At long last I present to you all a train car to go behind my Z-6 challenger: The Pig Palace Car This type of car was used exclusively to haul animals like pigs. They were unusual because unlike most other freight cars, this one was a double decker freight car. Its small space allowed animals like pigs to ride on it with ease. It has a straw bed inside as well as troughs to keep them fed for longer journeys. This particular Pig Palace Car will hold up to 18 pigs. This will soon be on Lego Ideas soon. I will post the link when it comes up. It already is on Bricklink for a 3D view.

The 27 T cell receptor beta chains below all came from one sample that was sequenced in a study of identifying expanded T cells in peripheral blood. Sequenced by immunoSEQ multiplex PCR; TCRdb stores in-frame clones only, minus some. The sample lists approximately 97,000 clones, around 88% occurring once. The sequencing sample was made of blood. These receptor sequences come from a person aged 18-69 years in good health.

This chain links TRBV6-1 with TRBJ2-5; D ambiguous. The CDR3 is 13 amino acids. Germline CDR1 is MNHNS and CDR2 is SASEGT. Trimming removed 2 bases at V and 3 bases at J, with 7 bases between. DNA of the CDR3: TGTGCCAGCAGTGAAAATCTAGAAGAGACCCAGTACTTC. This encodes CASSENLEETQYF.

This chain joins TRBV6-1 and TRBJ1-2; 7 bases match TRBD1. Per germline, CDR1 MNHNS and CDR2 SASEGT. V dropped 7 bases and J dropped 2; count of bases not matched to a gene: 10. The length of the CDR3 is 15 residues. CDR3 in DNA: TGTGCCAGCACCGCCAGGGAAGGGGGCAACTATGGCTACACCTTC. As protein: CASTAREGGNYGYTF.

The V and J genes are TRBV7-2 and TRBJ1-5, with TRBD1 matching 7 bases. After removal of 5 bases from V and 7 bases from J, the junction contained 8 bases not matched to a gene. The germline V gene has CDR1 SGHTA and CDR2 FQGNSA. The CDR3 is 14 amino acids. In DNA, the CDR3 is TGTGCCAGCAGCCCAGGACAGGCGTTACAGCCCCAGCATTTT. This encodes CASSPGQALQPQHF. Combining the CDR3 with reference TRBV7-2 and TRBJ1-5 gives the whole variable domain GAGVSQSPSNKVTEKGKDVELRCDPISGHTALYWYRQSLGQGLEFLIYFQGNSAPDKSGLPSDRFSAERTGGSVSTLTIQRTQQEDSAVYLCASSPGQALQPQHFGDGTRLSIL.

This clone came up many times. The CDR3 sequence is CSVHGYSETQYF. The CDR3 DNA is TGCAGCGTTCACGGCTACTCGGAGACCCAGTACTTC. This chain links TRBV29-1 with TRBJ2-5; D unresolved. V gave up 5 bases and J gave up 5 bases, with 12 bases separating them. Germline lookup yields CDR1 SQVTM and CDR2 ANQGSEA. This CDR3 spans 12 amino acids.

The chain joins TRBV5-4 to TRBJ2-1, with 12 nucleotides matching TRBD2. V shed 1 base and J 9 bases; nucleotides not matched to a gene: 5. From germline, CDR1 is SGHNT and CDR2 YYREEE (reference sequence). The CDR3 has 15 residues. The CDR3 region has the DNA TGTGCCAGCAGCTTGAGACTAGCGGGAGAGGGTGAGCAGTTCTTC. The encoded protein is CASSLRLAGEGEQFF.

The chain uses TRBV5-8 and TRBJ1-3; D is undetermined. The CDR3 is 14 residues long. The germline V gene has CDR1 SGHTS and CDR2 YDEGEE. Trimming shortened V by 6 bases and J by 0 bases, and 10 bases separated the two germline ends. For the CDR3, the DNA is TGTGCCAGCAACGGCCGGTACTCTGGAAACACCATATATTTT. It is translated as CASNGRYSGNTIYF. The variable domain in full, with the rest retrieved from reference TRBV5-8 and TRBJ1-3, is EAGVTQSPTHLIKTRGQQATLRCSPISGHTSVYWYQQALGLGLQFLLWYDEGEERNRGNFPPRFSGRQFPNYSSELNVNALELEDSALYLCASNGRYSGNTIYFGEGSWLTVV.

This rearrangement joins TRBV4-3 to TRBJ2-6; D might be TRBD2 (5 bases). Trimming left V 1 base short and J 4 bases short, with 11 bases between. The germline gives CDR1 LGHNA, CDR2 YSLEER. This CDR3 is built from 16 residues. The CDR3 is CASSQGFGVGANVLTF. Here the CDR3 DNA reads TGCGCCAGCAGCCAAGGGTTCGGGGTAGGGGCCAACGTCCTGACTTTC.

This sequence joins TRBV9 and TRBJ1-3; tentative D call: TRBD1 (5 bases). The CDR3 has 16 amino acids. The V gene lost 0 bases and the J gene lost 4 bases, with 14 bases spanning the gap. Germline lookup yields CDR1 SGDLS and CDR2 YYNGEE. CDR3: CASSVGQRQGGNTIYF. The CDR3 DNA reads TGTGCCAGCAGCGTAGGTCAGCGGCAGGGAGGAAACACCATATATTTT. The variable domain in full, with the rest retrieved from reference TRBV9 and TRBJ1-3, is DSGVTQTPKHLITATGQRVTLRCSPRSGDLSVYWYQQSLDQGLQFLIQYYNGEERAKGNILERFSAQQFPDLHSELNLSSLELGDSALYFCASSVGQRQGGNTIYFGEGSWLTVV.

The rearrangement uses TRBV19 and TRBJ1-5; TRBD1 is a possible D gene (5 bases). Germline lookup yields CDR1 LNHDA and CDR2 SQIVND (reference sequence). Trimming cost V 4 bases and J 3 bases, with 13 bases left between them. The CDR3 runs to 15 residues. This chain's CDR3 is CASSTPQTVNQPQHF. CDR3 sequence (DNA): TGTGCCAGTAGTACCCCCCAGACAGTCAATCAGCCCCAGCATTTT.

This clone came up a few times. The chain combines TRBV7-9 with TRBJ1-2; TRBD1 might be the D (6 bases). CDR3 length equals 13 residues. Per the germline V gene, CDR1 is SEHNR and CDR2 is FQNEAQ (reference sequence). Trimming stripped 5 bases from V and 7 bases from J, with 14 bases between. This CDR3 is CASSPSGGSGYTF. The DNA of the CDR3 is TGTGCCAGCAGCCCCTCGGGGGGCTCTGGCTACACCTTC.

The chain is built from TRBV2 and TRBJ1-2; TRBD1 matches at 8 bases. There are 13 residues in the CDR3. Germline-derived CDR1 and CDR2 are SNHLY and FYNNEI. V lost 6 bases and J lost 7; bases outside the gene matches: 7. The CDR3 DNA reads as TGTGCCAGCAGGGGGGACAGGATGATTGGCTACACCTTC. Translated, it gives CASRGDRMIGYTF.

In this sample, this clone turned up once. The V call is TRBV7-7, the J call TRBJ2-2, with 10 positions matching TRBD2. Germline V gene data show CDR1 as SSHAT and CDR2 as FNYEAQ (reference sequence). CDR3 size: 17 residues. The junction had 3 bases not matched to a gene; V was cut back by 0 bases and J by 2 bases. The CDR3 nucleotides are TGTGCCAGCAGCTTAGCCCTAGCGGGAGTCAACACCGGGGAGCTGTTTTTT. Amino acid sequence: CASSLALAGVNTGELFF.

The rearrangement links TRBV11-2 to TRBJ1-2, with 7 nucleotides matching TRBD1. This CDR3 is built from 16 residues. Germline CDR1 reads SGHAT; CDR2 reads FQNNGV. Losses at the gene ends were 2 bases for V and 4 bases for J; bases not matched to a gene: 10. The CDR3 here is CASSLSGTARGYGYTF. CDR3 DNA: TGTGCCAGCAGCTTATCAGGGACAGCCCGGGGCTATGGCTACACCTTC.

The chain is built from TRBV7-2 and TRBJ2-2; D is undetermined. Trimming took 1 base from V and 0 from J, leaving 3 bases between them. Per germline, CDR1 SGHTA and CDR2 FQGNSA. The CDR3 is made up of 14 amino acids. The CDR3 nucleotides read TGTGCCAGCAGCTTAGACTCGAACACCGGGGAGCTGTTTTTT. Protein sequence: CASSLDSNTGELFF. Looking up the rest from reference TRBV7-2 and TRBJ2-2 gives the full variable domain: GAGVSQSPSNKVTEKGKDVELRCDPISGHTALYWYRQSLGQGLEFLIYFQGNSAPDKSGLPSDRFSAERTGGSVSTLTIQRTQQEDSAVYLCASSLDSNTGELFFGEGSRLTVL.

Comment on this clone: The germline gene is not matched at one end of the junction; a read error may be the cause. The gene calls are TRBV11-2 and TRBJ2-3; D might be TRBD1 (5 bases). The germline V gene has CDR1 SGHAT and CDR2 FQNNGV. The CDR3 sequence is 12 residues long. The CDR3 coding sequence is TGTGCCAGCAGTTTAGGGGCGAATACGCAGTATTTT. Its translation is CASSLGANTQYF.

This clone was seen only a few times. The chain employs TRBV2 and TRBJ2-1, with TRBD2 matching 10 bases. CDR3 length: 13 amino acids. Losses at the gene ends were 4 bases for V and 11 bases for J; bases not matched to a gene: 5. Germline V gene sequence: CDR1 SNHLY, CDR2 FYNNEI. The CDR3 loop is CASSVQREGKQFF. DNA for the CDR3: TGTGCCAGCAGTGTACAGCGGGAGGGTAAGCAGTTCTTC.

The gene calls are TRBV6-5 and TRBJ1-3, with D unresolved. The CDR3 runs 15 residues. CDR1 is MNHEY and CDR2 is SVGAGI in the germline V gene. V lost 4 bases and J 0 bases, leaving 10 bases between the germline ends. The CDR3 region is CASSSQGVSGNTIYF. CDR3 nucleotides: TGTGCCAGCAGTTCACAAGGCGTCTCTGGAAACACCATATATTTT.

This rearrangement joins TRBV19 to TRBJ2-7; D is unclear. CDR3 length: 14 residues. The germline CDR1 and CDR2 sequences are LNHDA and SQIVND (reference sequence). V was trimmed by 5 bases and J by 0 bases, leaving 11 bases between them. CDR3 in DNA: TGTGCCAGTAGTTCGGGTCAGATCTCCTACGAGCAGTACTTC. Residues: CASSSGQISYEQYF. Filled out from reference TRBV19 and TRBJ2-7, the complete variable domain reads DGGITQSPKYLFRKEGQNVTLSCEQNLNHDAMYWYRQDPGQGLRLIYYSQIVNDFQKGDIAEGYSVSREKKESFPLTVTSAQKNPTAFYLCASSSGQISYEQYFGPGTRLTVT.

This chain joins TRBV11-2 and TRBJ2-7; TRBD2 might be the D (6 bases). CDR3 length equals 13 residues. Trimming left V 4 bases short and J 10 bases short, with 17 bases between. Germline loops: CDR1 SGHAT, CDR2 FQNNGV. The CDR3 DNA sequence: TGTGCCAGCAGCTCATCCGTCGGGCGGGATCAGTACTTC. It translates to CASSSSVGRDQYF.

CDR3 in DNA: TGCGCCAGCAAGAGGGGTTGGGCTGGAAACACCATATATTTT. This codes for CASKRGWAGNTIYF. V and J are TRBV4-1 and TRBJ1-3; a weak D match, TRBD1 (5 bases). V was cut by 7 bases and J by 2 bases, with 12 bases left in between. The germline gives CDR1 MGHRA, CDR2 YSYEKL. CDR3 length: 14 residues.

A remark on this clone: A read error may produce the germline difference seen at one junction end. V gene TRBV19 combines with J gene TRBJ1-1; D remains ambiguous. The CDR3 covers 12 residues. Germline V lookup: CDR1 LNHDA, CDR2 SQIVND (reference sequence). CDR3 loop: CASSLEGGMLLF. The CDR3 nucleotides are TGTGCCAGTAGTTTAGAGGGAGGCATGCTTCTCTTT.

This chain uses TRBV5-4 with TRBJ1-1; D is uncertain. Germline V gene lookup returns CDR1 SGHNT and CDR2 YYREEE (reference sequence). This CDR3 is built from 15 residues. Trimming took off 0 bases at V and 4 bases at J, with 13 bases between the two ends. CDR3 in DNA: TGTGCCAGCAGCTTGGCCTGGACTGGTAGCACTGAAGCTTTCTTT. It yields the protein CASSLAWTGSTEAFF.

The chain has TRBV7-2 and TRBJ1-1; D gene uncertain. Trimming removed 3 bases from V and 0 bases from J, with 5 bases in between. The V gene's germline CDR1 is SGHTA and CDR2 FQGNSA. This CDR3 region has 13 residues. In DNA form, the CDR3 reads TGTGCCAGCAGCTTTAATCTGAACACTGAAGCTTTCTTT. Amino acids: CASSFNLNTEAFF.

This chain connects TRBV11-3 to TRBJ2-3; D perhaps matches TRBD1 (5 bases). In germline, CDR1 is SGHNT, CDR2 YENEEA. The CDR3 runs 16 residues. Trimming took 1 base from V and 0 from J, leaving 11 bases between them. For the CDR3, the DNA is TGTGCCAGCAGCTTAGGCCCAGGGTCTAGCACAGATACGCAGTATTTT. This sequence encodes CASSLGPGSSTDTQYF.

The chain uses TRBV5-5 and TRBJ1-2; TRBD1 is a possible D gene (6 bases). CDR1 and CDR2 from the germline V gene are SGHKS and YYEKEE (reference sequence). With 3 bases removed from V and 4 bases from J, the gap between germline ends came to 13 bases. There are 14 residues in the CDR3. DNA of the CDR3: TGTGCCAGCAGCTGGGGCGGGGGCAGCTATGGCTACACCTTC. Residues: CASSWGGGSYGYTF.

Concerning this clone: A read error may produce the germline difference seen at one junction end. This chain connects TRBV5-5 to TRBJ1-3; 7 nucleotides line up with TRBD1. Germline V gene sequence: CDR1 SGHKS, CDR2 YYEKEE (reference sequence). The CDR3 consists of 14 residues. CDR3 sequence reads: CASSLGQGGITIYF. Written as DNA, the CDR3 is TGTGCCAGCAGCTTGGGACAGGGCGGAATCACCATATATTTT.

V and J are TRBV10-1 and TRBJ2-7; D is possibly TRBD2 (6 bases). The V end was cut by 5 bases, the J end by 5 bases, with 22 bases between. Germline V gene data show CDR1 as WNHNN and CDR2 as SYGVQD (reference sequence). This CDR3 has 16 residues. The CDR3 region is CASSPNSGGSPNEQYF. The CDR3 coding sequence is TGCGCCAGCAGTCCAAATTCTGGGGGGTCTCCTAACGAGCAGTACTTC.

4. I've been split in scale since I began building LEGO trains with all my shunters, freight wagons and latest passenger train being 7-wide or 1:50 and all my older locomotives and passenger wagons being 6-wide or 1:60. With almost all of my buildings close to true minifig-scale, I've been contemplating to unify my scale for a few years now but I couldn't decide to go for either 7 or 8-wide...in addition to being pretty much satisfied with most of my 6-wide models as they are. Well, no more Presenting my favourite Danish State Railways’ (DSB) locomotive redesigned to 8-wide and digitally rendered in two versions and liveries... DSB Litra MZ The powerful Litra MZ locomotives were built by Swedish Nydquist & Holm AB (Nohab) and Danish subcontractors on license from General Motors. 10 MZ (I) were built from 1967-1969. 20 MZ (III) were built from 1972-1974. 61 in total were built across all four variants (I-IV). Quite a few are still used today by private railway companies either domestic or abroad, in Iran, Norway and Australia. My model of DSB Litra MZ (I): DSB maroon livery used in the 1960/70s with the highly recognizable wing logo on the front. Scale: 1:46 Length: 56 studs from buffer to buffer Width: 8 bricks Bricks: 1.318 Powered: 2 x L-motors with 2 x battery boxes Control: PUp or PF with SBrick Designed: 2020 My older 6-wide version from 2016: https://www.eurobricks.com/forum/index.php?/forums/topic/119474-moc-the-danish-state-railways-dsb-locomotive-litra-mz-i/ All renders are done on the very high setting in Stud.io with all of my own custom decals added in the PartDesigner tool. Upgearing from 20 to 12 teeth with a ratio of 5:3....more speed, less power L-motor design with good advice from some of the Brick Train Depot guys on Discord. Credit to Duq for coming up with the original idea of the T-piece on top. 3-axled bogie: The center wheel will utilize a black hockey puck as a blind driver or a 2 x 2 round tile with open stud and 1 x 1 round tile placed on top on it as the alternative. https://www.bricklink.com/v2/catalog/catalogitem.page?P=47576#T=C My model of DSB Litra MZ (III): DSB red and black repaint used in the 1980s. Scale: 1:46 Length: 56 studs from buffer to buffer Width: 8 bricks Bricks: 1.375 Powered: 2 x L-motors with 2 x battery boxes Control: PUp or PF with SBrick Designed: 2020 My older 6-wide version from 2011 and redesigned in 2015: https://www.eurobricks.com/forum/index.php?/forums/topic/172599-moc-herningværket-vestkraft-is-complete-set-of-locomotives-and-wagons Part of the fun and what set LEGO trains apart from pure model railroading is the inclusion of minifigs, so whenever and whatever I always try to make space for them and also keep on some play features and interiors. The 8-wide body is quite roomy and has a fairly correct interior. 2 x L-motors and 2 x standard battery boxes will be utilized for PUp or 2 x L-motors and 1 x battery box for PF with SBrick. Both locomotives with DSB Litra MZ (I) in front of the later version DSB Litra MZ (III) in the background: Technical addendum: For the first time ever I have used technical drawings overlayed with LEGO scaled grids to get the dimensions right or as close to right as possible. The models haven't been built yet but some smaller builds have been used for testing during the design phase. My slightly shorter test train didn’t really like driving through R40 curves, no surprise there Too much length overall and the wheel sets in both ends of the bogies are also pretty far from each other producing some drag. Going through isn't impossible though but rather uneven and a tiny bit struggling, especially with added wagons. There are no problems driving on straight tracks and through larger radii curves. To my surprise however was the finding that the total number of parts were the same or even slightly less than a similar 7-wide model So henceforth, 8-wide it is